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The Hyperion Omnibus

by Dan Simmons

(Gollancz, £12.99, 779 pages, trade paperback, Hyperion first published 1989, Fall of Hyperion first published 1990, this omnibus edition published 2 December 2004. Also available separately: Hyperion - Gollancz, 7.99, 473 pages, paperback, first published 1989, this edition published 8 December 2005; The Fall of Hyperion - Gollancz, 7.99, 535 pages, paperback, first published 1990, this edition published 1 December 2005.)

Review by Gary Couzens

In 1989, people had certainly heard of Dan cover scanSimmons. He had been publishing short fiction in major markets (then, as now, excelling at novella length) since 1982. His one novel to that time, 1995's Song of Kali (recently reprinted by Gollancz as a Fantasy Masterwork), has won the World Fantasy Award. But I doubt that many were prepared for what he then published: the novels Hyperion, Carrion Comfort and Phases of Gravity in 1989, with The Fall of Hyperion following in 1990. In part, this was a coincidence of publishing delays to Carrion Comfort, which failed to find a publisher at first due to its length: it runs to approximately 350,000 words (which in my paperback copy translates to 999 pages). The two Hyperions (often known collectively as the Hyperion Cantos, though Gollancz have not used this title) make a single novel of some 380,000 words, but this one at least did have a natural break in it. It wasn't just the size and epic scale of the novels that caused the impact, nor their undoubted high quality, but their diversity as well. Carrion Comfort is horror while the Hyperions are SF. (Meanwhile, the more modestly-scaled Phases of Gravity is a non-genre novel about a former astronaut.) Simmons had arrived with a loud bang, in what I have said before is one of the genre's great confluences of quality and quantity. It could be said that he's not lived up to that since. The question is, if anyone could.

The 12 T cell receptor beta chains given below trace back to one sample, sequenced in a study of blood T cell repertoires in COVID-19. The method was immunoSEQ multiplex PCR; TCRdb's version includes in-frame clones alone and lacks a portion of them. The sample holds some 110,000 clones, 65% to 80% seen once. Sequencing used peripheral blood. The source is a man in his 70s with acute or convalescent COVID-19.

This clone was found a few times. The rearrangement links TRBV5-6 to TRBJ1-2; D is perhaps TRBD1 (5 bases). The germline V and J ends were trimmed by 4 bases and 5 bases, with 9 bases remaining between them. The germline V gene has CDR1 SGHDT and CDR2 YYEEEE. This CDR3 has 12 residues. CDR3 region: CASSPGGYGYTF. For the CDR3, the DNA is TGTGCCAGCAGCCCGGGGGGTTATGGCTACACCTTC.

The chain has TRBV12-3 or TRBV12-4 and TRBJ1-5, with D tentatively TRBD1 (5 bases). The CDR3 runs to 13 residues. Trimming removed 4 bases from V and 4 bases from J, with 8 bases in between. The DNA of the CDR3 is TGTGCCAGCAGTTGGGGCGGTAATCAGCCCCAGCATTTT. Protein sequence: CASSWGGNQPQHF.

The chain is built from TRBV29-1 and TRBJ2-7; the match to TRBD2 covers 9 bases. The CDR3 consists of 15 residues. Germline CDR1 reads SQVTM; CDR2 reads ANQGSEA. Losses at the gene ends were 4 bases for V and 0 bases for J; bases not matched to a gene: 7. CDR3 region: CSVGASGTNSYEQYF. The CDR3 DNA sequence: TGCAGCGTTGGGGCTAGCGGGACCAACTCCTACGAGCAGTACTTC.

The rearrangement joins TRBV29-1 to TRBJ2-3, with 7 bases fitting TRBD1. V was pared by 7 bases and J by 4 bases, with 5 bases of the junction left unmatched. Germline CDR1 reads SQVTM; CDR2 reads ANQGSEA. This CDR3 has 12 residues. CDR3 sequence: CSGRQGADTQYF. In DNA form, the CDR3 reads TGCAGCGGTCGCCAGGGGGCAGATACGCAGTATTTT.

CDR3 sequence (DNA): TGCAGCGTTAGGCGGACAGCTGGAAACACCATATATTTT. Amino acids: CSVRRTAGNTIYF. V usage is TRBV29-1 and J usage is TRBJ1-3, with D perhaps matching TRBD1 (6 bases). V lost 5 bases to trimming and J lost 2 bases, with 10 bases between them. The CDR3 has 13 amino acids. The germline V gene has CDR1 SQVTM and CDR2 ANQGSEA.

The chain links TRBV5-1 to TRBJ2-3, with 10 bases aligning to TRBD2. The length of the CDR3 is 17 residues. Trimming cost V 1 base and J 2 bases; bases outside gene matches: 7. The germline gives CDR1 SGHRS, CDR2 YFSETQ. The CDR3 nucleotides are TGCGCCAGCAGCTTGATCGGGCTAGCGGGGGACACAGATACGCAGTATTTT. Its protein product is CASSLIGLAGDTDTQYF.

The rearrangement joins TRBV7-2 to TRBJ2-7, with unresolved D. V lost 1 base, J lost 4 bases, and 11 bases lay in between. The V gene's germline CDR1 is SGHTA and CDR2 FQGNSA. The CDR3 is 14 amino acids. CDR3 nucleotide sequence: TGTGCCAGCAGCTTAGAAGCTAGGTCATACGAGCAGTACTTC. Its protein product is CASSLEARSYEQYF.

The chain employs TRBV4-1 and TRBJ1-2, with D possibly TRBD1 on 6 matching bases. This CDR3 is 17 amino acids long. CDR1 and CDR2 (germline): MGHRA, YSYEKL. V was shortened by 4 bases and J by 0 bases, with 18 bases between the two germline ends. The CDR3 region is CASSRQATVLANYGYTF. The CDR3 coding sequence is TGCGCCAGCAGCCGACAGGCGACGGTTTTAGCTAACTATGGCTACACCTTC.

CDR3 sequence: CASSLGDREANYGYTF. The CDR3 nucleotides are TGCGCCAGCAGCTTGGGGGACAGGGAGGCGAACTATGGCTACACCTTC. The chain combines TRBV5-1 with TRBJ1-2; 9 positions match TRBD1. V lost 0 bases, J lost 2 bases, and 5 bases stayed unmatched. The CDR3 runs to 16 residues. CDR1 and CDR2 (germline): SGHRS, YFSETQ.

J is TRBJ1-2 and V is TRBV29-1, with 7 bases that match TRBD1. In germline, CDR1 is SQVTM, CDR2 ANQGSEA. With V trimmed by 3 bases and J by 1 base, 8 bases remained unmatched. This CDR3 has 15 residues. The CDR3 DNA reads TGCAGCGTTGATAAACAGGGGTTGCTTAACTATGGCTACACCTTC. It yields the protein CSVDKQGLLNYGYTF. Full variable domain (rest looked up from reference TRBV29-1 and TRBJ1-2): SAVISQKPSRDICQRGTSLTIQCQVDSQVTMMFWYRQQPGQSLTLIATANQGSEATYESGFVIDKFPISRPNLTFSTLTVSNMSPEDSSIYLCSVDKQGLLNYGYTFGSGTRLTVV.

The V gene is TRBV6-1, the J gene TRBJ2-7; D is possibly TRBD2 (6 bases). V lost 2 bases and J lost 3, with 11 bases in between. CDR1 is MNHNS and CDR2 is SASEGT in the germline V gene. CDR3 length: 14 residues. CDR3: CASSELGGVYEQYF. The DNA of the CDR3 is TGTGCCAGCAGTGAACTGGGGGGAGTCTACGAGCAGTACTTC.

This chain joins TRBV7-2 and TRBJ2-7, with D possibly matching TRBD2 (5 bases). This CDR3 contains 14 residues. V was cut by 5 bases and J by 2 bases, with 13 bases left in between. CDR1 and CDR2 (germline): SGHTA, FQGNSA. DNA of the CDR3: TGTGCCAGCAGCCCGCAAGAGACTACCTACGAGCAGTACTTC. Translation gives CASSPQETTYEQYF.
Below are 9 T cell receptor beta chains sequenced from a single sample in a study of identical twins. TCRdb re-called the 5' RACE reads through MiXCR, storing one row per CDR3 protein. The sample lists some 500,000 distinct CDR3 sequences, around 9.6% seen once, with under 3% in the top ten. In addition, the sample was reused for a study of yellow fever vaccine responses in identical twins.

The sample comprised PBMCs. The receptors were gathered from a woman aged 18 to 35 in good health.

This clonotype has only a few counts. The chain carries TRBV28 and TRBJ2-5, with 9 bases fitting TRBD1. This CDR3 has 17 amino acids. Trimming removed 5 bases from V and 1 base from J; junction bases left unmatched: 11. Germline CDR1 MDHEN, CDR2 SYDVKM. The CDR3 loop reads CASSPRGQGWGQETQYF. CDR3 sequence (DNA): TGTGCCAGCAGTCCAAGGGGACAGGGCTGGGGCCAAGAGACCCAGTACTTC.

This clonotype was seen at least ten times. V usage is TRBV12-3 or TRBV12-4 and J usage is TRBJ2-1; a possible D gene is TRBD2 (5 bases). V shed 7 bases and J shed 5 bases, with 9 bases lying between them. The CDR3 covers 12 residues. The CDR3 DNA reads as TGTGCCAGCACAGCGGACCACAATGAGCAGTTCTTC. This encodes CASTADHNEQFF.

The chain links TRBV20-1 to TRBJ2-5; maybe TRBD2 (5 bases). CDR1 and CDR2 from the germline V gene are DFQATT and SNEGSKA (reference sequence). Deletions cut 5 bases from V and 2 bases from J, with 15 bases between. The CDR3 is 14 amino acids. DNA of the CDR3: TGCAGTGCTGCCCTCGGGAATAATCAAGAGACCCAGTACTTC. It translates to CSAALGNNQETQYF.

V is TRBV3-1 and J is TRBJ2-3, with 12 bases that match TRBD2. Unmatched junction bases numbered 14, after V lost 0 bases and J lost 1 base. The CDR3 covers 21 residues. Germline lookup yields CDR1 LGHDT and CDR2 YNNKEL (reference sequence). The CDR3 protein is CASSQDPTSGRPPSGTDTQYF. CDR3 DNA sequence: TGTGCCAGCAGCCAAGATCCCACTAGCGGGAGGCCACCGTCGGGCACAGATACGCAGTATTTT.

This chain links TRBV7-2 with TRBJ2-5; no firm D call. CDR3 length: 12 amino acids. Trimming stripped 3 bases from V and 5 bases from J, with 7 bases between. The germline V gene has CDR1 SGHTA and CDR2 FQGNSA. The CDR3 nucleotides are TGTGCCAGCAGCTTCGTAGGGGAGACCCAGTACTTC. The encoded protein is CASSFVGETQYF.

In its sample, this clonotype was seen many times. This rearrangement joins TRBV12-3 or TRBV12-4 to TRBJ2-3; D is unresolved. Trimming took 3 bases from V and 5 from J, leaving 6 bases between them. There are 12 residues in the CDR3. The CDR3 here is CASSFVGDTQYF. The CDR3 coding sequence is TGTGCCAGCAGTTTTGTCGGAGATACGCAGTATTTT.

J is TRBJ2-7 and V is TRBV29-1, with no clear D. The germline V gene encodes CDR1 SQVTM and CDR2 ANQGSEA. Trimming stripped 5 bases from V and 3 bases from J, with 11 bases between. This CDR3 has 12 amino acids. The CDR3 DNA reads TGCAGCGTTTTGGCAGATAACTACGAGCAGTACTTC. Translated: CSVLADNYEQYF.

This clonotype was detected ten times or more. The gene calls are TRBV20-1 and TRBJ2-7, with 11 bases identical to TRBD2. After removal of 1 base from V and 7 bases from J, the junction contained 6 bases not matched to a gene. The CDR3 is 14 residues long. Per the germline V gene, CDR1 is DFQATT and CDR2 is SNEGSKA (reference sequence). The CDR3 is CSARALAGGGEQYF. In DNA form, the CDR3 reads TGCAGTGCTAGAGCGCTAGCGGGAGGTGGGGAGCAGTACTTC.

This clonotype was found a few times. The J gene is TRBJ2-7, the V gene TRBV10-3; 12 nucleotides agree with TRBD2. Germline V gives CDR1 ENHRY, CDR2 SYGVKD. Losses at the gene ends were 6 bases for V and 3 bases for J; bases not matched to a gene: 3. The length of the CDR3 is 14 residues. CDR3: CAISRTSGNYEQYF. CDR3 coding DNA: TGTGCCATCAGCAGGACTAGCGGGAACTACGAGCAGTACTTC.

Hyperion and The Fall of Hyperion have a continuous narrative, but the two parts are very different in structure. It's the 29th Century. The Human Hegemony has spread across the spiral arm of our galaxy, the various planets linked by an information network of "fatlines" and instantaneous travel being possible by means of "farcasters". Humans live in coexistence with a society of AIs, but no-one really knows what their intentions are. The Ousters (modified humans) are threatening to invade. In Hyperion we are introduced to seven pilgrims selected to travel to the eponymous planet where exists the Time Tombs, a mysterious artefact where time appears to reverse. In the Time Tombs lurks the Shrike, a mysterious being with its own cult of followers and a nasty way of dealing with its victims. During the journey, six of the pilgrims (you'll have to find out why not all seven) tell their stories of their lives and their reasons for making the journey. Each of these tales (Hyperion is consciously modelled on The Canterbury Tales) is novella-length and told in a different style to the others, each filling in more of the complex background and advancing the plot. If Hyperion is really just 175,000 words of scene-setting, it's brilliantly done. Simmons's style is lucid and economical; despite the novel's great length you'll have to search hard for some extraneous matter and the prose is precise without drawing undue attention to itself. Characterisation is not in depth, but convincing enough for the story's purpose. Only one tic distracted me: the overuse of "lapis", with or without the "lazuli", as an adjective.